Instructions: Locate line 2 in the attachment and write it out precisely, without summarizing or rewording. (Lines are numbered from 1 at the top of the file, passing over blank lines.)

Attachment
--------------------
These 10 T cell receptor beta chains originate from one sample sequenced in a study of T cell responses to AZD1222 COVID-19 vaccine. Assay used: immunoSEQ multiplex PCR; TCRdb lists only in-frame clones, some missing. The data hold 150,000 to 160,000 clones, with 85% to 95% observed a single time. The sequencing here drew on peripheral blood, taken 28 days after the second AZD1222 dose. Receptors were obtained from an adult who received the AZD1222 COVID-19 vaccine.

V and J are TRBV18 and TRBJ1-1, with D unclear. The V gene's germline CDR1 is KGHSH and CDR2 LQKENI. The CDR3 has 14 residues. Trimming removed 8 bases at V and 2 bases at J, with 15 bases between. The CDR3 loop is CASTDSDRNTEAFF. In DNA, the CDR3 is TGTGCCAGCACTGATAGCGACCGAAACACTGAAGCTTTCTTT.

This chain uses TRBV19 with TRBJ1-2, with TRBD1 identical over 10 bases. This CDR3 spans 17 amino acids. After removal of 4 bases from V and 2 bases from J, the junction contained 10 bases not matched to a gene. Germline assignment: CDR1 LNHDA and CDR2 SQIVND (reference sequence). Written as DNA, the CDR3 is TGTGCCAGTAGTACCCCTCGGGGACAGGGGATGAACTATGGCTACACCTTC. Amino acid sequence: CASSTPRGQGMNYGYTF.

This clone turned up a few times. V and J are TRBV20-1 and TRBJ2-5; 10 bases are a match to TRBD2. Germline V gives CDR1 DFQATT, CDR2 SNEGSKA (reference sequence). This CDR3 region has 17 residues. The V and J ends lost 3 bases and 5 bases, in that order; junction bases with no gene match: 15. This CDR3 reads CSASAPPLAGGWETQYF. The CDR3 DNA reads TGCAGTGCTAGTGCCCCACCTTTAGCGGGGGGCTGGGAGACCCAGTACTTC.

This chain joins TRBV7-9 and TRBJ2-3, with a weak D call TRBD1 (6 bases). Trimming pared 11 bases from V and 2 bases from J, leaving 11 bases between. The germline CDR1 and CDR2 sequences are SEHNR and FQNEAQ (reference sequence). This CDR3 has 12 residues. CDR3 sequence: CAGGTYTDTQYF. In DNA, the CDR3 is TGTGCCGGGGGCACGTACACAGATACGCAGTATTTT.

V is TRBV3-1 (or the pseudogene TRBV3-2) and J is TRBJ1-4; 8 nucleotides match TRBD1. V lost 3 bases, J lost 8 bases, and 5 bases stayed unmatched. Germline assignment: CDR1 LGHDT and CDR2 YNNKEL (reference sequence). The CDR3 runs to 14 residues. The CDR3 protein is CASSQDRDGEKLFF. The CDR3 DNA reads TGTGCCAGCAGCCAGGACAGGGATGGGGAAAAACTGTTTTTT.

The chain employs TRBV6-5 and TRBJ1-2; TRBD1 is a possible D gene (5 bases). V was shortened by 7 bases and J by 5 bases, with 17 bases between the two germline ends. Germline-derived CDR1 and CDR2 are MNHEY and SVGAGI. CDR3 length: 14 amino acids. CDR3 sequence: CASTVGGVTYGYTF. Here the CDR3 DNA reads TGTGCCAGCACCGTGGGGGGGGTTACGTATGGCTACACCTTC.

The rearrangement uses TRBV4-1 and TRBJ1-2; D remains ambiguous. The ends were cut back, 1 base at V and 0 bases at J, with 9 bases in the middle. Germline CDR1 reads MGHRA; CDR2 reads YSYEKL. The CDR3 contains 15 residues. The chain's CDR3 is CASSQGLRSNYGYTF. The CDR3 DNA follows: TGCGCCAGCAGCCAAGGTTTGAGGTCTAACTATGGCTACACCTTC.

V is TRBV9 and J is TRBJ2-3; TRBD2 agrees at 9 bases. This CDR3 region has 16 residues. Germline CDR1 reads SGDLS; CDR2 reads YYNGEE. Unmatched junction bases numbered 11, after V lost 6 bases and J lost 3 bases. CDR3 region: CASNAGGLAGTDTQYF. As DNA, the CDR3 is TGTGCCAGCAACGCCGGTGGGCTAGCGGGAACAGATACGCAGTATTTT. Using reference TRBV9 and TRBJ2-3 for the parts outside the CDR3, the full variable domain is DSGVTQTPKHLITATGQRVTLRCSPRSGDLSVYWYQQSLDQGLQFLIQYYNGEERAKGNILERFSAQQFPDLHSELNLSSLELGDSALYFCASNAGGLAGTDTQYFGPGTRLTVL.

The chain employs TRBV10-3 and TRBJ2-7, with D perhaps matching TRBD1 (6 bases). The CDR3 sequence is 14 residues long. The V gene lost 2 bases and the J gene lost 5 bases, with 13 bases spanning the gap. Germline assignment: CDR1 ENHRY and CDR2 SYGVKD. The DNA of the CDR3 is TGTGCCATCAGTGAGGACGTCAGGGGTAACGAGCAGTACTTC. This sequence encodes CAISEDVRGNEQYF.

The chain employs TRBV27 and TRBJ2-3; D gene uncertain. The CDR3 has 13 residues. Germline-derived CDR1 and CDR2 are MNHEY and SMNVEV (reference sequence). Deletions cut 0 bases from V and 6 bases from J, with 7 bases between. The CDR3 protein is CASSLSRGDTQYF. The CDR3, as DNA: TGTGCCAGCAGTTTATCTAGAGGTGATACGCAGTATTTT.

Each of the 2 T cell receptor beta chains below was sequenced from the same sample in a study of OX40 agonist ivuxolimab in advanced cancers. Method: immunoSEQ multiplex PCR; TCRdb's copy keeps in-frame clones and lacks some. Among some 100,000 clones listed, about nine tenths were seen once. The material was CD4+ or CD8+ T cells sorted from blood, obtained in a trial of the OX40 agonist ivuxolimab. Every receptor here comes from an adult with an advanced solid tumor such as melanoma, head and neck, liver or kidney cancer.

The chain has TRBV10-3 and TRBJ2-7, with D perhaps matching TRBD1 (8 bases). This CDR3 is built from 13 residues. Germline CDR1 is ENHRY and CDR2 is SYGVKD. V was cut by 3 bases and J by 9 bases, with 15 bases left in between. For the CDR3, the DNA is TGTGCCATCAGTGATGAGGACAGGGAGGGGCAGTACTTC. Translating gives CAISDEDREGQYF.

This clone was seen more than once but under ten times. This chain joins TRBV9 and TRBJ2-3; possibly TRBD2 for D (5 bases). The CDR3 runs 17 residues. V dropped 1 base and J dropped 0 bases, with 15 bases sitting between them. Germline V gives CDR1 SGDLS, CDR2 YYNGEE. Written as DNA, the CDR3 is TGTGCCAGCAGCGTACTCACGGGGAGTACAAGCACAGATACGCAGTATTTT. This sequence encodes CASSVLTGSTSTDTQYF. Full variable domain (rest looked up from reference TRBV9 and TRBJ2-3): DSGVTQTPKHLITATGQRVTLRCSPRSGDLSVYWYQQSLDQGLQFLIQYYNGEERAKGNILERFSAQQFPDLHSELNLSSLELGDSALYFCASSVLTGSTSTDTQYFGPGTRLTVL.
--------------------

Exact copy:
V and J are TRBV18 and TRBJ1-1, with D unclear. The V gene's germline CDR1 is KGHSH and CDR2 LQKENI. The CDR3 has 14 residues. Trimming removed 8 bases at V and 2 bases at J, with 15 bases between. The CDR3 loop is CASTDSDRNTEAFF. In DNA, the CDR3 is TGTGCCAGCACTGATAGCGACCGAAACACTGAAGCTTTCTTT.